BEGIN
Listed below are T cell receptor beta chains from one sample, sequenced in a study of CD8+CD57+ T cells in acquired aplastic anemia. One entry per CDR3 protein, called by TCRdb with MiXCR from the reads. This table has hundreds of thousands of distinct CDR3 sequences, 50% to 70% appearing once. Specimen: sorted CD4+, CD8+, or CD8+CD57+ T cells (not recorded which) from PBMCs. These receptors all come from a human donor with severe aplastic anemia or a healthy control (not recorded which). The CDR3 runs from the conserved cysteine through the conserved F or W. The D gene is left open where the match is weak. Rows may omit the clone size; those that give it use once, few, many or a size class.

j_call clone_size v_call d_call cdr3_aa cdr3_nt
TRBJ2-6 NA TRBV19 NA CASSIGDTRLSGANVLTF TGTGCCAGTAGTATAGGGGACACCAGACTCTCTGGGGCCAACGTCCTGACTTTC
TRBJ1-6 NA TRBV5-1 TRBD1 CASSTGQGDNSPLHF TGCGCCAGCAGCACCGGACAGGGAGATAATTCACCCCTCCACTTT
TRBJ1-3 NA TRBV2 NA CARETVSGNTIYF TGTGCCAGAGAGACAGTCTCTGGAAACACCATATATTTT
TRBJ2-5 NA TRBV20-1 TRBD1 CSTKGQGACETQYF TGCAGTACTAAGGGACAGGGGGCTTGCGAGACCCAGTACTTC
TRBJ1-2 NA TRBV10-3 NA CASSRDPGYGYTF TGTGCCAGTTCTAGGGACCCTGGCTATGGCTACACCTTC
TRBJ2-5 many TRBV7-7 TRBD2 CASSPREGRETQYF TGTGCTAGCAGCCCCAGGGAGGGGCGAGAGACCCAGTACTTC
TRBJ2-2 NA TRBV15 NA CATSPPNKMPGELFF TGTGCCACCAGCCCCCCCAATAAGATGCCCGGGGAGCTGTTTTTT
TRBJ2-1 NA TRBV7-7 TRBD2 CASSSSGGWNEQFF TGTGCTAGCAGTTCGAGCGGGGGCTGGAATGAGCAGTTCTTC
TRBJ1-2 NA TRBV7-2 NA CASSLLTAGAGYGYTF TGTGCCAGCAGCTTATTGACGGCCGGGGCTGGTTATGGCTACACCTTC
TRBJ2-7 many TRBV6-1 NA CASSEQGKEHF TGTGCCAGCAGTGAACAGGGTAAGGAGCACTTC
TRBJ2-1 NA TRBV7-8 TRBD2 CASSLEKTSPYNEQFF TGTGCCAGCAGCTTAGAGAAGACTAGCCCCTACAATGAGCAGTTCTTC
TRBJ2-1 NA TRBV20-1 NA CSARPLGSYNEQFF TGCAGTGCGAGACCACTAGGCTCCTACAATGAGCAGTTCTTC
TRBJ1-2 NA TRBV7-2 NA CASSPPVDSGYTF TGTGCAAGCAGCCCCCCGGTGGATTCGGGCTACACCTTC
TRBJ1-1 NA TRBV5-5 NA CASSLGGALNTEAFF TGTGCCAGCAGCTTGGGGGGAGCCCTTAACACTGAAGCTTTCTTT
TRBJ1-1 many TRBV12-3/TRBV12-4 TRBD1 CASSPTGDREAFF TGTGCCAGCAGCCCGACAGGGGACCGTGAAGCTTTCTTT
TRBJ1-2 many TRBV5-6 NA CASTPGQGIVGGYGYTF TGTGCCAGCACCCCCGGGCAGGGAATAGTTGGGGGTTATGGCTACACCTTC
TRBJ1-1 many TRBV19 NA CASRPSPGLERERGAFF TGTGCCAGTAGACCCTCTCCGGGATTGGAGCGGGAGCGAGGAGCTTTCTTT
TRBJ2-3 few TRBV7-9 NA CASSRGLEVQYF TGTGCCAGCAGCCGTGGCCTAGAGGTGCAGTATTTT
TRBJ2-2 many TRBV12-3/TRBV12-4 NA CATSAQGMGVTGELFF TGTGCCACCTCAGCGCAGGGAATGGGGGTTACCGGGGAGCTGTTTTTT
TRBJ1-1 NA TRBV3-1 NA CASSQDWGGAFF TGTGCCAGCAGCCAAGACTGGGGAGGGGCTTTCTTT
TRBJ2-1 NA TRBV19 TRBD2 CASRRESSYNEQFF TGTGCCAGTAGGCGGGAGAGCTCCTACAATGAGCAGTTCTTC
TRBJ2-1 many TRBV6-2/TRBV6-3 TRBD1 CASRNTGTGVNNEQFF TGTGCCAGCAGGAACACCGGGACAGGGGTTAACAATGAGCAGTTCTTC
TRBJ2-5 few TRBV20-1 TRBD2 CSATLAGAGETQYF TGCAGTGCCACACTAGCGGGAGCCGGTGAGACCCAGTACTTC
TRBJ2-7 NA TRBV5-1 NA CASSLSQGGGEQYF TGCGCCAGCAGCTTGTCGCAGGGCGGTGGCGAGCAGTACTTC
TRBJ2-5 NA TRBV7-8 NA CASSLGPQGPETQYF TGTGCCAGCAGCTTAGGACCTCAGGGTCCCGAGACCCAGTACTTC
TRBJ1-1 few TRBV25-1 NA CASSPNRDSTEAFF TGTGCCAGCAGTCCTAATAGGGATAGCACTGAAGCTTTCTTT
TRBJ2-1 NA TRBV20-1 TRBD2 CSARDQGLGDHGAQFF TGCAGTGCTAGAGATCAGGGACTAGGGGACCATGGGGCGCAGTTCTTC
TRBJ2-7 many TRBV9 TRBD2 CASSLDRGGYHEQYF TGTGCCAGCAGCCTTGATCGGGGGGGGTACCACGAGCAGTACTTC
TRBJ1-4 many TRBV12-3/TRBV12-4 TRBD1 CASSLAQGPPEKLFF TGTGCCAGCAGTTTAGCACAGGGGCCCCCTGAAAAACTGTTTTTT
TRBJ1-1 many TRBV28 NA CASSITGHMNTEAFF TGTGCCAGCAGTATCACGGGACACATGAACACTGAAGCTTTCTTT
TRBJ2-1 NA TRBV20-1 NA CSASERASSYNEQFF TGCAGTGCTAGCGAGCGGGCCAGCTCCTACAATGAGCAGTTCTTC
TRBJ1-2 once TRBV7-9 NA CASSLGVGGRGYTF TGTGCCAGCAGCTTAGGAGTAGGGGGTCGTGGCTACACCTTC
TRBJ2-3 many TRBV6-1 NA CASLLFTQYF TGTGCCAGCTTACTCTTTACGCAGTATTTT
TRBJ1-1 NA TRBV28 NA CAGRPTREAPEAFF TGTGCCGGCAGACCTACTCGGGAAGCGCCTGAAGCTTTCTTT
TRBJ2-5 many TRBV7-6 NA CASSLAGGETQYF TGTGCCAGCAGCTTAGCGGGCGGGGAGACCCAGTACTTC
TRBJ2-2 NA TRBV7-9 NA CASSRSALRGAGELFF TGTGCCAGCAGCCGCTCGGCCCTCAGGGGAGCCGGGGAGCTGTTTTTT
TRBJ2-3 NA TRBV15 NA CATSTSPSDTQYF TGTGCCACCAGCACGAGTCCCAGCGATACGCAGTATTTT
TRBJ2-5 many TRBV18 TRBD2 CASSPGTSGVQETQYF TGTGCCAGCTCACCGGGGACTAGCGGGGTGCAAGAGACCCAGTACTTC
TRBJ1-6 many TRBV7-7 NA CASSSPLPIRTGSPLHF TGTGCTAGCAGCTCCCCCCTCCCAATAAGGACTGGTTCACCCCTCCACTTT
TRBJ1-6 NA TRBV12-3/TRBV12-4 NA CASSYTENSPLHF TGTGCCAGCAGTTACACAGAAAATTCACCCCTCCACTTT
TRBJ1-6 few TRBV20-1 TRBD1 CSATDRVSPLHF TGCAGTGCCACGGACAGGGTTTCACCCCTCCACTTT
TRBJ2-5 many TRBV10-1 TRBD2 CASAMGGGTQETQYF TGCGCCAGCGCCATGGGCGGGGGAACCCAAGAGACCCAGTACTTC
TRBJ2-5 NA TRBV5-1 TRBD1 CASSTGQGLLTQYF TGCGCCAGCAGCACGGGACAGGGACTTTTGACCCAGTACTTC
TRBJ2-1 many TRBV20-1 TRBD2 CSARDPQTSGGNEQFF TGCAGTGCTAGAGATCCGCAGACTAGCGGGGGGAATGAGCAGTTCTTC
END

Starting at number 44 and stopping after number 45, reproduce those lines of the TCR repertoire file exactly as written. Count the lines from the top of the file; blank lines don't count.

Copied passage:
TRBJ2-5 many TRBV10-1 TRBD2 CASAMGGGTQETQYF TGCGCCAGCGCCATGGGCGGGGGAACCCAAGAGACCCAGTACTTC
TRBJ2-5 NA TRBV5-1 TRBD1 CASSTGQGLLTQYF TGCGCCAGCAGCACGGGACAGGGACTTTTGACCCAGTACTTC